• OS 9 like? Nope. (Score:5, Insightful)

    by jasonwileymac.com (560445) on Monday May 06, 2002 @12:40AM (#3468112) Homepage
    "...claiming it's 'more Mac-OS-9-like,' "
    Nope. Not at all. OS 9 has the same level of protection for itself that OS X does, it just works a bit differently. Tell your friends to try this... In OS 9, drag your System Folder to the trash. Go on, do it. Whupps - you can't. Why? Because you don't have 'permission' to. You can only do it if you boot from a different source, like a CD or another volume. Unix does this far better than OS 9 could, but it's basically the same idea. Logging in as ROOT lets you do anything you want. Toss your kernel? SURE!!! No problem! BAD idea. I feel that if someone doesn't know why they shouldn't be root, that alone is reason enough for them NOT to be.
    • OS 9 like, sounds like "More Mac like", and logging in as root is not.
      My first Macintosh manual (for the Macintosh 512k) had the following to say about installing the "Programmer's Switch": "The Programmer's Switch is used to create an Interrupt or a Reset. If you do not know what an Interrupt or a Reset is, you do not need this switch". While people may criticize this, it has always been Apple's strategy to protect users from their own stupidity.
      So really to emphasize the parent post, "If you do not know why to log in as root, don't do it." Period. Nuff said

      Alex -- (And I don't even normally log into my BSD box as root)
      • i don't own a mac 512, nor do i plan to own one (i'd like one though). i guess its safe to tell me,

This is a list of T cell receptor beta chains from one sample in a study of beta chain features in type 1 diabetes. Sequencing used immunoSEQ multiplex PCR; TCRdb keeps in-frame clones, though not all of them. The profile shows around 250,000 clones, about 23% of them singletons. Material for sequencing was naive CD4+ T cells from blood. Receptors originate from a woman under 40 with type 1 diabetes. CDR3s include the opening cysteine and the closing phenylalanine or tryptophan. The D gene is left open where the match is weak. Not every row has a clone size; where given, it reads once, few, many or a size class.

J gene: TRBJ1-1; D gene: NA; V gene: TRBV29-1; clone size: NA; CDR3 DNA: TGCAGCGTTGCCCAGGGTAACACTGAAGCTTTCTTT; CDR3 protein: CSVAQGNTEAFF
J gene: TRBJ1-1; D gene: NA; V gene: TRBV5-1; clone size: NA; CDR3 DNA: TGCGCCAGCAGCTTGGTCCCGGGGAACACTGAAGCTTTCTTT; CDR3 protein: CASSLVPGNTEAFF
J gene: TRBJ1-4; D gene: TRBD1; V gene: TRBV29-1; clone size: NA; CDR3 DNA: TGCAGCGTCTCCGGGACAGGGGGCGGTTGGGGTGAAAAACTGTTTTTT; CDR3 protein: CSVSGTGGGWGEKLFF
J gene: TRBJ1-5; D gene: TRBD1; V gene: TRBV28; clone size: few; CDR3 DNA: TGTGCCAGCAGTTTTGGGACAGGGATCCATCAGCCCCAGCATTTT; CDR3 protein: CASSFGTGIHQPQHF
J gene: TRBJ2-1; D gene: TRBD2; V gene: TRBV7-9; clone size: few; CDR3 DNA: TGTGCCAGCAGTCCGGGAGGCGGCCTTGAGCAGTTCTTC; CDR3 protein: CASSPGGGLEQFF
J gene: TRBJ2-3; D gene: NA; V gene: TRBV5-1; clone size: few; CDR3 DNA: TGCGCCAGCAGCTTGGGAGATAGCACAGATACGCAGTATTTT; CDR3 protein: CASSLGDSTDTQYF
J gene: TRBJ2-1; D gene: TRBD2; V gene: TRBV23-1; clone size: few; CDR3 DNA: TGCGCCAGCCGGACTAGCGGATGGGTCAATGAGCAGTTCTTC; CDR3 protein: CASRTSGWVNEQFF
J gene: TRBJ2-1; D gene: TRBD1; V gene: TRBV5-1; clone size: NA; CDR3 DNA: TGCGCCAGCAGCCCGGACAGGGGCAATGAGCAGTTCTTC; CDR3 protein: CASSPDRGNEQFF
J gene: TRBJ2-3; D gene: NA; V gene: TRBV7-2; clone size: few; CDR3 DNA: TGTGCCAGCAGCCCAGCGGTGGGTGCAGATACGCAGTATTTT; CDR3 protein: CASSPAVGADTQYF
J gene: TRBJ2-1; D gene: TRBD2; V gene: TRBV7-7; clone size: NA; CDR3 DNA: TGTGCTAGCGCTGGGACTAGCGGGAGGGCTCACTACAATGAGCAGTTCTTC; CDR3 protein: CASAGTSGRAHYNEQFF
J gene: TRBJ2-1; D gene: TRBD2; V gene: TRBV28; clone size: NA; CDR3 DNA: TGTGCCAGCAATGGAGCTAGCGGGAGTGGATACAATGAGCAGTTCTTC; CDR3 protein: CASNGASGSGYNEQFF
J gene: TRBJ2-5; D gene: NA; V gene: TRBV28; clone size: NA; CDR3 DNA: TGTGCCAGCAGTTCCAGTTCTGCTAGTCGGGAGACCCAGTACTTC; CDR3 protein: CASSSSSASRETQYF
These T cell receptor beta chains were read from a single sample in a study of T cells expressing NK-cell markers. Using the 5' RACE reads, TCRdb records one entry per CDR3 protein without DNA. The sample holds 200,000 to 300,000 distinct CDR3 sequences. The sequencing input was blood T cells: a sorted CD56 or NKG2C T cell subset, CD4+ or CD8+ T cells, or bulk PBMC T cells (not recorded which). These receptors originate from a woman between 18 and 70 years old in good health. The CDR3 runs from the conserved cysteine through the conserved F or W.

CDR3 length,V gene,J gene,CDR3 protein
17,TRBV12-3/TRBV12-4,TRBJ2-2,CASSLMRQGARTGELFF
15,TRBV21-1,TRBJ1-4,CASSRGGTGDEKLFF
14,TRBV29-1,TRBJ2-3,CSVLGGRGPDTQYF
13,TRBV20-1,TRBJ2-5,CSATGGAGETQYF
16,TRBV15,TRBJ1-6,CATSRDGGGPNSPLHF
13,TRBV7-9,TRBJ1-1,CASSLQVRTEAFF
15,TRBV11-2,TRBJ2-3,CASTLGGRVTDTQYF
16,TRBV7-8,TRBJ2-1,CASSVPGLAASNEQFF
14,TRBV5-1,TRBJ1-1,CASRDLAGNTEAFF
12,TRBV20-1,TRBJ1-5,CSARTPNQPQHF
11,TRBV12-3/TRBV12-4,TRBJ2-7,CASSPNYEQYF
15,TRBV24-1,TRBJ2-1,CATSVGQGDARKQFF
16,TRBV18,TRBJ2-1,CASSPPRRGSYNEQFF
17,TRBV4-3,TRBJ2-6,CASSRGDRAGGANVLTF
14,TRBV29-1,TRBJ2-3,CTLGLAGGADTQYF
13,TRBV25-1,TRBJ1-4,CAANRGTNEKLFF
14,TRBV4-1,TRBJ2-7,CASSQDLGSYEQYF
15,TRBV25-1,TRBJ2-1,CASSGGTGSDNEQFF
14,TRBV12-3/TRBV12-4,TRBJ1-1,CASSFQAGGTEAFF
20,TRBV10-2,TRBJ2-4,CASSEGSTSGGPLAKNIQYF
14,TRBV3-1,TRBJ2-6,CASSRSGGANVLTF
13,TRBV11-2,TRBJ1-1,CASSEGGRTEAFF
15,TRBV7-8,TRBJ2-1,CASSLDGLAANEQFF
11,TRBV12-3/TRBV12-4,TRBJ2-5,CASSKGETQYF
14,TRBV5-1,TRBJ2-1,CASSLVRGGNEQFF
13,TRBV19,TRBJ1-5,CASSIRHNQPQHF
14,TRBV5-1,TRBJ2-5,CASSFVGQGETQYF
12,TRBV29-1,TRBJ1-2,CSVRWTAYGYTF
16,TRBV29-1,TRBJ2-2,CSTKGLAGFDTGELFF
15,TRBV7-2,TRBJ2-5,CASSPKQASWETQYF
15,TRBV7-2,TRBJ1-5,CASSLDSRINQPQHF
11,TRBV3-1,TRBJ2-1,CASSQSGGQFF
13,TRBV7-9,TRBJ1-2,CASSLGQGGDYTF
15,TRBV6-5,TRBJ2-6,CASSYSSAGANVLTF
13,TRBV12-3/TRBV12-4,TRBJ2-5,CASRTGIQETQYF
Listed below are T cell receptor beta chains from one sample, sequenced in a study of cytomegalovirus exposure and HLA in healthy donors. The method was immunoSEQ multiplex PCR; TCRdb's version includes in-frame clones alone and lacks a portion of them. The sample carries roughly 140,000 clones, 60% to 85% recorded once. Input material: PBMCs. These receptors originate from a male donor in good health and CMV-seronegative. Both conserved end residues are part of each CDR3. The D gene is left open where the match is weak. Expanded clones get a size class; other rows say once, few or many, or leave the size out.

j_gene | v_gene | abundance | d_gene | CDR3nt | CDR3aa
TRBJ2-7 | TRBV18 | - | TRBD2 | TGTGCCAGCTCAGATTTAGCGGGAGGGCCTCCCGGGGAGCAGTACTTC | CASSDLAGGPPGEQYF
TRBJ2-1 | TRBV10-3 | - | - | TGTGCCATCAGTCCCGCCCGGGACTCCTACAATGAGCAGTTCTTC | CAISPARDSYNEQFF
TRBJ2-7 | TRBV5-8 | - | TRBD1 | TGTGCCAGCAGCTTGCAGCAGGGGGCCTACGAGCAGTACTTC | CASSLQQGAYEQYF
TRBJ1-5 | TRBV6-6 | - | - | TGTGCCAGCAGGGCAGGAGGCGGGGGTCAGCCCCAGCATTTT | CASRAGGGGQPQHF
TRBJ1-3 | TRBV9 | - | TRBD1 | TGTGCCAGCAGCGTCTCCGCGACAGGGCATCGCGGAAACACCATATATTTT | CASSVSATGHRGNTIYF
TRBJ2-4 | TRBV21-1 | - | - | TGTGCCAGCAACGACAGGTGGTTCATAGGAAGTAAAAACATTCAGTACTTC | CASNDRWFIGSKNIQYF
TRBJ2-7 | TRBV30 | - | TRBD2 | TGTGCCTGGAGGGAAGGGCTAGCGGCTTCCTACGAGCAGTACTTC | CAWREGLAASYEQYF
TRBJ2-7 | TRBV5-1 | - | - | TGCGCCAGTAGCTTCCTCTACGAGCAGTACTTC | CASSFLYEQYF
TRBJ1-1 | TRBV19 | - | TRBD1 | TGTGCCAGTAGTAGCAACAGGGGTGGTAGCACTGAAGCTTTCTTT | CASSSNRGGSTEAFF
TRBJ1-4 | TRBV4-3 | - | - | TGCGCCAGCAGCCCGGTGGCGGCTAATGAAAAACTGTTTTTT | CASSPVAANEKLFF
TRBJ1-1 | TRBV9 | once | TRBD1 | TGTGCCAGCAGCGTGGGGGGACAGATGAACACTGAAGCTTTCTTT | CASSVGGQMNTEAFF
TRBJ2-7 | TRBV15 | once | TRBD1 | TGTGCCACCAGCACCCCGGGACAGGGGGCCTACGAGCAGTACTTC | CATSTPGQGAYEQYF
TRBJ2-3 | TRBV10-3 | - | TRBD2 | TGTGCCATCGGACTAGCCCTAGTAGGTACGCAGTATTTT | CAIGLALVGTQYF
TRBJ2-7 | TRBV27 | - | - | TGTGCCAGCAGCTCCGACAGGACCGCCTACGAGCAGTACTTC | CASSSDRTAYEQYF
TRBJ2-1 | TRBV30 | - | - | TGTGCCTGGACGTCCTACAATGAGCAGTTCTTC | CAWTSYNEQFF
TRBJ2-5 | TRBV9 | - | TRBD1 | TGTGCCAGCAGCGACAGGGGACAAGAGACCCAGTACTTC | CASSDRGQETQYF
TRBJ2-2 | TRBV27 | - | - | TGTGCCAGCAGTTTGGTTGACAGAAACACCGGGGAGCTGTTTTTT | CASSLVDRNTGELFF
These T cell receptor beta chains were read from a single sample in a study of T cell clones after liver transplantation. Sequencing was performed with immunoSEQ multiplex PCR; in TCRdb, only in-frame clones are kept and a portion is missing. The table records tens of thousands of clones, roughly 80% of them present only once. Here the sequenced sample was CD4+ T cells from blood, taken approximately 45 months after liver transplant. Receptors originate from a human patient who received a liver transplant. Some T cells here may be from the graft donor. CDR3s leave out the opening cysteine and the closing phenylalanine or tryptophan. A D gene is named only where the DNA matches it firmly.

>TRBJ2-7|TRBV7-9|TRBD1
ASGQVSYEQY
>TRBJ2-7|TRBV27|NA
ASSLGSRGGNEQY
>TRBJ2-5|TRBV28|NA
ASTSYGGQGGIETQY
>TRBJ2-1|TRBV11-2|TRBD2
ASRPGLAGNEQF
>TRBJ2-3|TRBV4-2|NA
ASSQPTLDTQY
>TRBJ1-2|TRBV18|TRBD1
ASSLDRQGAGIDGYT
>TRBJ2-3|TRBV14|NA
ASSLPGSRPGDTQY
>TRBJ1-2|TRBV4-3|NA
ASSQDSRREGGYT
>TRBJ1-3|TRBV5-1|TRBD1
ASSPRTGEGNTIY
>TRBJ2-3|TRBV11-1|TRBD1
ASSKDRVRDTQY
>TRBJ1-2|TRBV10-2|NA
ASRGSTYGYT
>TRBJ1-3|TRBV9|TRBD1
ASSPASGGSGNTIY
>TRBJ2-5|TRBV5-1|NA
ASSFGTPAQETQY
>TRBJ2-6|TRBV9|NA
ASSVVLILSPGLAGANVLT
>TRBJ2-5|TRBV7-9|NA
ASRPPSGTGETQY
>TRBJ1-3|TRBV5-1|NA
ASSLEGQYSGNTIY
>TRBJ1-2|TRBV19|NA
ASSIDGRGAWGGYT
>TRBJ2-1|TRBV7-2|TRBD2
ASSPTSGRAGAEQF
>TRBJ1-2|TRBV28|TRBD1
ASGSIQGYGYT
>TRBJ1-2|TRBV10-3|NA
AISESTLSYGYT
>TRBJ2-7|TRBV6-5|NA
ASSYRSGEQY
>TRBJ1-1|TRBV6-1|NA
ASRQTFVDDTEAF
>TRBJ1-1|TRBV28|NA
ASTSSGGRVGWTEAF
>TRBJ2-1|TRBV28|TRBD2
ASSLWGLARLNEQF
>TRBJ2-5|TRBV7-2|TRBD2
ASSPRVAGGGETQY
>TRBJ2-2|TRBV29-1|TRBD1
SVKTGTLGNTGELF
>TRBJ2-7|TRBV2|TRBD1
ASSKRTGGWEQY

what exactly does the programmer's switch do? :-D
        • If you have MacsBug installed (the system debugger) it brings it up with a cli.

          If you don't, it brings up a modal dialog box with a prompt that simple remains until you type g on a single line or you hit the hard reset button. Needless to say, not many knew what to write.

          To be fair, you could also type G <address> where address is what you want to set the pc to, but how useful is that in an OS with mandatory PIC?
    • Toss your kernel? SURE!!! No problem! BAD idea.

      Many years ago, as a university sys admin I remember getting a call from the music department for help. Their NeXT machine wouldn't boot at all. They had been "cleaning up" the disk space and - you guessed it - they removed that big "vmunix" file.

      Devon

  • Original Thread (Score:2, Informative)

    by owenc (255848)

    There are a lot of threads at various mac forums with this topic, but a current one is here at MacNN forums [macnn.com].

    MacNN forums seems to have a well deserved reputation for being full of idiots. Especially in the OS X threads.

    Say hello to "Bobby" from Ventura California, who started this thread :)